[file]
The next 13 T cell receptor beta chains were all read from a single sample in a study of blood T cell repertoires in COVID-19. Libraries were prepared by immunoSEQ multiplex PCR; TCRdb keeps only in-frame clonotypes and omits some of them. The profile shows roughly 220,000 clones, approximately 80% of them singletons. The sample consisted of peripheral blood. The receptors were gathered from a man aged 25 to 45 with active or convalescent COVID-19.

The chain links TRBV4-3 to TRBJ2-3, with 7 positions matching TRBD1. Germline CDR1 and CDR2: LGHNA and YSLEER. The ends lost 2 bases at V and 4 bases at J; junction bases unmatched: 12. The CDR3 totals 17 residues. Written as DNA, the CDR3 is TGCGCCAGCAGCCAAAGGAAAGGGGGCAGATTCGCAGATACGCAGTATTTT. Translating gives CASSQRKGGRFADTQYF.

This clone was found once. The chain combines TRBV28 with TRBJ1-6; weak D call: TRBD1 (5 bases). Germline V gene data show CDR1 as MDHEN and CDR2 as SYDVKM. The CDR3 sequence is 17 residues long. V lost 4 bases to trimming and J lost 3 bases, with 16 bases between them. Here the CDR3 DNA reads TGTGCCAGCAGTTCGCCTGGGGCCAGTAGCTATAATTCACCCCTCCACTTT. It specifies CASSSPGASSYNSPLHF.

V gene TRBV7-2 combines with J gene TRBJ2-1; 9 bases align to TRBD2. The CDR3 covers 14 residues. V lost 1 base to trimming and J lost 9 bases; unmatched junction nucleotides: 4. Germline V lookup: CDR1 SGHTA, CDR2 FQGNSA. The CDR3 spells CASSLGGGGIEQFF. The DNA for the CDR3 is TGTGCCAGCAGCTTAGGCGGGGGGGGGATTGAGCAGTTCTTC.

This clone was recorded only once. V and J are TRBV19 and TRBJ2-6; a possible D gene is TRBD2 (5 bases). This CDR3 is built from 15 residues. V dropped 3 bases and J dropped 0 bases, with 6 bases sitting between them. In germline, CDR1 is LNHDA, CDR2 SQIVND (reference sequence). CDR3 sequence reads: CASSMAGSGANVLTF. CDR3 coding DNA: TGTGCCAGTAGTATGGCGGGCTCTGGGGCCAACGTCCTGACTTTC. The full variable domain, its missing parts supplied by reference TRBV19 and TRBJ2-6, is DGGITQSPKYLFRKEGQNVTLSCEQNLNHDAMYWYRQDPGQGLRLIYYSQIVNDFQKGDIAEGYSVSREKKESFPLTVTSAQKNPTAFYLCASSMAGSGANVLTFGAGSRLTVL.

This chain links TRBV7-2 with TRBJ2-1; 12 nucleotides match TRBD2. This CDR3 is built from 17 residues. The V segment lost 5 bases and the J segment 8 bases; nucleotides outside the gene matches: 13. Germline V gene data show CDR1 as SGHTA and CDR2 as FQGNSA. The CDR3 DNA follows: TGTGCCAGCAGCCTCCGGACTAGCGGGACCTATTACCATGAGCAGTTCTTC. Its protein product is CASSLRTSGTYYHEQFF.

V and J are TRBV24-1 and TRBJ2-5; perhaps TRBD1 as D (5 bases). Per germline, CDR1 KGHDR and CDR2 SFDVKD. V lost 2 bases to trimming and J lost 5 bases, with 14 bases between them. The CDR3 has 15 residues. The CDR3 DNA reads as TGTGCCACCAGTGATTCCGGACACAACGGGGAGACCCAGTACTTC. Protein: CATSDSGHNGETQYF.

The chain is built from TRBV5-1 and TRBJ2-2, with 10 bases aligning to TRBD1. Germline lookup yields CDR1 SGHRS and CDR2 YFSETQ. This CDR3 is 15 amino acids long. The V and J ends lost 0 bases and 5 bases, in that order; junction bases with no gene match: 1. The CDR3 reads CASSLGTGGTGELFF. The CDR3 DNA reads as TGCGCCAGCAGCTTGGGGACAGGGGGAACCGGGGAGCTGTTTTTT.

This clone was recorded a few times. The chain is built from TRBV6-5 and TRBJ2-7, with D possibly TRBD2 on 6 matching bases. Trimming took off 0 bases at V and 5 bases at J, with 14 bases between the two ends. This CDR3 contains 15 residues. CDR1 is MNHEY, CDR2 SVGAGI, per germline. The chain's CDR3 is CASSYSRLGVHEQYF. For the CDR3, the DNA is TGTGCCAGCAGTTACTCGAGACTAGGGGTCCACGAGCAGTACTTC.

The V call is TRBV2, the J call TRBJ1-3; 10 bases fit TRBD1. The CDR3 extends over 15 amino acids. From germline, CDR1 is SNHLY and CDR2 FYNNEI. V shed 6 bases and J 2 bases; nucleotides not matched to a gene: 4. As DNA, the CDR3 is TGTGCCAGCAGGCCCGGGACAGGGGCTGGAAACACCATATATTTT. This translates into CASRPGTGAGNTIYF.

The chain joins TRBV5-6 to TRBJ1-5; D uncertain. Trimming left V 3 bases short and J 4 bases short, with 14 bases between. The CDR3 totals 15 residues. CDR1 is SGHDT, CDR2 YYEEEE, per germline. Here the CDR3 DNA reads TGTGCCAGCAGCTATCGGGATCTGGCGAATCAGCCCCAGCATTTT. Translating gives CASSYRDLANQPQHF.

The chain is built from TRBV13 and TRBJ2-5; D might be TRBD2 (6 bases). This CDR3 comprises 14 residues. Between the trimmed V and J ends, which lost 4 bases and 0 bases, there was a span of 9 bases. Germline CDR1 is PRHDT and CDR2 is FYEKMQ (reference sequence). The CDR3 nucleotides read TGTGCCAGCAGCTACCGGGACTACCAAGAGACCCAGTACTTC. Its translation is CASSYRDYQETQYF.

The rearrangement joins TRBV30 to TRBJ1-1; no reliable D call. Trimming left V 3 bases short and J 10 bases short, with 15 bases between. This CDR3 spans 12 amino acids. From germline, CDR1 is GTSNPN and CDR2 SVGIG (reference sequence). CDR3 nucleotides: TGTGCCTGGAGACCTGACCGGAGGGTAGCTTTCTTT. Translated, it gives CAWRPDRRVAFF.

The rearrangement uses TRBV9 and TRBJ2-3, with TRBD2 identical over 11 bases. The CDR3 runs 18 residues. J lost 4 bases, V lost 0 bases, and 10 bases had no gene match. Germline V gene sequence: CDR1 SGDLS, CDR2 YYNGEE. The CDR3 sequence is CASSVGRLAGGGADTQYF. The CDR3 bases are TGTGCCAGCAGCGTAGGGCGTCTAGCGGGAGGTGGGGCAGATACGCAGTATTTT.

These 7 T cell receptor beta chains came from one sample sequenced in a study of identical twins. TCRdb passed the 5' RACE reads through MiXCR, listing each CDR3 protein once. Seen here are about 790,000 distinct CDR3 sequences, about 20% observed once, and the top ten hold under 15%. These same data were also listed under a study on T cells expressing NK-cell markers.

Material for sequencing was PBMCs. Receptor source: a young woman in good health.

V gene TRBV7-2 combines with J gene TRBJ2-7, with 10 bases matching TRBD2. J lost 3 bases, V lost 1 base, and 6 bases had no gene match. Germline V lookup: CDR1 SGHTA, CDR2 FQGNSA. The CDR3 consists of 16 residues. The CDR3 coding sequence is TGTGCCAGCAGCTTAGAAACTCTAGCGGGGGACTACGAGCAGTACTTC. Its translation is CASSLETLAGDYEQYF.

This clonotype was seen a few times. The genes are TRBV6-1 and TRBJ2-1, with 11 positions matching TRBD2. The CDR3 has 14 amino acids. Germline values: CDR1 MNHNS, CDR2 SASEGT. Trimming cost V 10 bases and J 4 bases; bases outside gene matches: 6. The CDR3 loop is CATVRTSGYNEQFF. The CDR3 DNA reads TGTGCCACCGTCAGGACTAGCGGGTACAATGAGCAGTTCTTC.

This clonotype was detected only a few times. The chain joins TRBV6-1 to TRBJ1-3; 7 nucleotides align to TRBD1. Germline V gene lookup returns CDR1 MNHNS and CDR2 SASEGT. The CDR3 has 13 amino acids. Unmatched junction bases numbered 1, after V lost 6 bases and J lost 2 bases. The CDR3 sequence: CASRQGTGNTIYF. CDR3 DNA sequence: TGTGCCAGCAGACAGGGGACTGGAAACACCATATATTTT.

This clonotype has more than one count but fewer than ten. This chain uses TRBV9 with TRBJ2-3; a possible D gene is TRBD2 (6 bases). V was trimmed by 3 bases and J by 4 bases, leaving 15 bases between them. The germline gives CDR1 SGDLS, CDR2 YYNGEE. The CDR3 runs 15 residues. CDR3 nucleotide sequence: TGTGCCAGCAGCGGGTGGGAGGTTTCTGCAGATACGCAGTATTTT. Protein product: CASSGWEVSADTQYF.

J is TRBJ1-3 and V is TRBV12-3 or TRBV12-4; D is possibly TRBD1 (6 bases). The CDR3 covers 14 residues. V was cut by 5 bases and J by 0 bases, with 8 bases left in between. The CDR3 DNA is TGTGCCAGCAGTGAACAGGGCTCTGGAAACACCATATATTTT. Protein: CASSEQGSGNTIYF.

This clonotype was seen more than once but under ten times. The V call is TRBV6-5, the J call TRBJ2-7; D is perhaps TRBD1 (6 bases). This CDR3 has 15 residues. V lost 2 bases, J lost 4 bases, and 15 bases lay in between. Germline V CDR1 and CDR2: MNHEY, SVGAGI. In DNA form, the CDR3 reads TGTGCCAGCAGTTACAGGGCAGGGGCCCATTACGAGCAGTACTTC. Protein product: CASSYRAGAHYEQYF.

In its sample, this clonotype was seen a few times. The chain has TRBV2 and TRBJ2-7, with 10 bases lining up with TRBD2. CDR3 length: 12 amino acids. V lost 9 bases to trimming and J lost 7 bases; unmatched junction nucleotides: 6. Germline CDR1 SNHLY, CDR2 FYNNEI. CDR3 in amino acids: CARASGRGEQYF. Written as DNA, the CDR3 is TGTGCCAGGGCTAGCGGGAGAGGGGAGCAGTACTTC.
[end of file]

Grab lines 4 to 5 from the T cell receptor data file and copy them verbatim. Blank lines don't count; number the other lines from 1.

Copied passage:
V gene TRBV7-2 combines with J gene TRBJ2-1; 9 bases align to TRBD2. The CDR3 covers 14 residues. V lost 1 base to trimming and J lost 9 bases; unmatched junction nucleotides: 4. Germline V lookup: CDR1 SGHTA, CDR2 FQGNSA. The CDR3 spells CASSLGGGGIEQFF. The DNA for the CDR3 is TGTGCCAGCAGCTTAGGCGGGGGGGGGATTGAGCAGTTCTTC.

This clone was recorded only once. V and J are TRBV19 and TRBJ2-6; a possible D gene is TRBD2 (5 bases). This CDR3 is built from 15 residues. V dropped 3 bases and J dropped 0 bases, with 6 bases sitting between them. In germline, CDR1 is LNHDA, CDR2 SQIVND (reference sequence). CDR3 sequence reads: CASSMAGSGANVLTF. CDR3 coding DNA: TGTGCCAGTAGTATGGCGGGCTCTGGGGCCAACGTCCTGACTTTC. The full variable domain, its missing parts supplied by reference TRBV19 and TRBJ2-6, is DGGITQSPKYLFRKEGQNVTLSCEQNLNHDAMYWYRQDPGQGLRLIYYSQIVNDFQKGDIAEGYSVSREKKESFPLTVTSAQKNPTAFYLCASSMAGSGANVLTFGAGSRLTVL.